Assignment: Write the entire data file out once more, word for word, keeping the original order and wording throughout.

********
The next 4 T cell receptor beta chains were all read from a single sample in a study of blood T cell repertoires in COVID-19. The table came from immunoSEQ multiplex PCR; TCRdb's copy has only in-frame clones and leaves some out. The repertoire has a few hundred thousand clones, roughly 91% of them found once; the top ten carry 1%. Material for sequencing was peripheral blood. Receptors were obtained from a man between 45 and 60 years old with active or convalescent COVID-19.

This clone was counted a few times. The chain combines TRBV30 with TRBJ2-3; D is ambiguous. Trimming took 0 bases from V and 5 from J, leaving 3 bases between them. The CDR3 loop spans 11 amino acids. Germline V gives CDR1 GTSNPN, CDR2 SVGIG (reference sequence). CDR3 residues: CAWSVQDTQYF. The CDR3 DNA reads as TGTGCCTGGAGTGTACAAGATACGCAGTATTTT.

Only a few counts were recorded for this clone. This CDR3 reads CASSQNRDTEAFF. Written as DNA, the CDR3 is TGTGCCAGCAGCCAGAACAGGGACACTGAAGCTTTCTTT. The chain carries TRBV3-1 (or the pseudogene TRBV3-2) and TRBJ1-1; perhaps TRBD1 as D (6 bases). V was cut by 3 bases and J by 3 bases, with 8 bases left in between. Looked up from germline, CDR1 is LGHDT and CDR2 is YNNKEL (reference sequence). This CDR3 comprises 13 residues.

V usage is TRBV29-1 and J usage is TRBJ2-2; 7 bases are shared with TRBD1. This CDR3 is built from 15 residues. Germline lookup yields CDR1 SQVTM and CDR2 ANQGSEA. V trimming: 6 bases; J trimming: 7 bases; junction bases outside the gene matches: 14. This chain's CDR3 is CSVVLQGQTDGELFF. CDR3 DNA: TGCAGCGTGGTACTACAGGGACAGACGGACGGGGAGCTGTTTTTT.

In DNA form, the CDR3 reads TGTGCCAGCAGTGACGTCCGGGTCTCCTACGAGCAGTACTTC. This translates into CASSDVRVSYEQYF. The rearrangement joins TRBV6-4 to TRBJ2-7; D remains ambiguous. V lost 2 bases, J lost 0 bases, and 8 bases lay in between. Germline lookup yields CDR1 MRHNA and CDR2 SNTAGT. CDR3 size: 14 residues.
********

The next 4 T cell receptor beta chains were all read from a single sample in a study of blood T cell repertoires in COVID-19. The table came from immunoSEQ multiplex PCR; TCRdb's copy has only in-frame clones and leaves some out. The repertoire has a few hundred thousand clones, roughly 91% of them found once; the top ten carry 1%. Material for sequencing was peripheral blood. Receptors were obtained from a man between 45 and 60 years old with active or convalescent COVID-19.

This clone was counted a few times. The chain combines TRBV30 with TRBJ2-3; D is ambiguous. Trimming took 0 bases from V and 5 from J, leaving 3 bases between them. The CDR3 loop spans 11 amino acids. Germline V gives CDR1 GTSNPN, CDR2 SVGIG (reference sequence). CDR3 residues: CAWSVQDTQYF. The CDR3 DNA reads as TGTGCCTGGAGTGTACAAGATACGCAGTATTTT.

Only a few counts were recorded for this clone. This CDR3 reads CASSQNRDTEAFF. Written as DNA, the CDR3 is TGTGCCAGCAGCCAGAACAGGGACACTGAAGCTTTCTTT. The chain carries TRBV3-1 (or the pseudogene TRBV3-2) and TRBJ1-1; perhaps TRBD1 as D (6 bases). V was cut by 3 bases and J by 3 bases, with 8 bases left in between. Looked up from germline, CDR1 is LGHDT and CDR2 is YNNKEL (reference sequence). This CDR3 comprises 13 residues.

V usage is TRBV29-1 and J usage is TRBJ2-2; 7 bases are shared with TRBD1. This CDR3 is built from 15 residues. Germline lookup yields CDR1 SQVTM and CDR2 ANQGSEA. V trimming: 6 bases; J trimming: 7 bases; junction bases outside the gene matches: 14. This chain's CDR3 is CSVVLQGQTDGELFF. CDR3 DNA: TGCAGCGTGGTACTACAGGGACAGACGGACGGGGAGCTGTTTTTT.

In DNA form, the CDR3 reads TGTGCCAGCAGTGACGTCCGGGTCTCCTACGAGCAGTACTTC. This translates into CASSDVRVSYEQYF. The rearrangement joins TRBV6-4 to TRBJ2-7; D remains ambiguous. V lost 2 bases, J lost 0 bases, and 8 bases lay in between. Germline lookup yields CDR1 MRHNA and CDR2 SNTAGT. CDR3 size: 14 residues.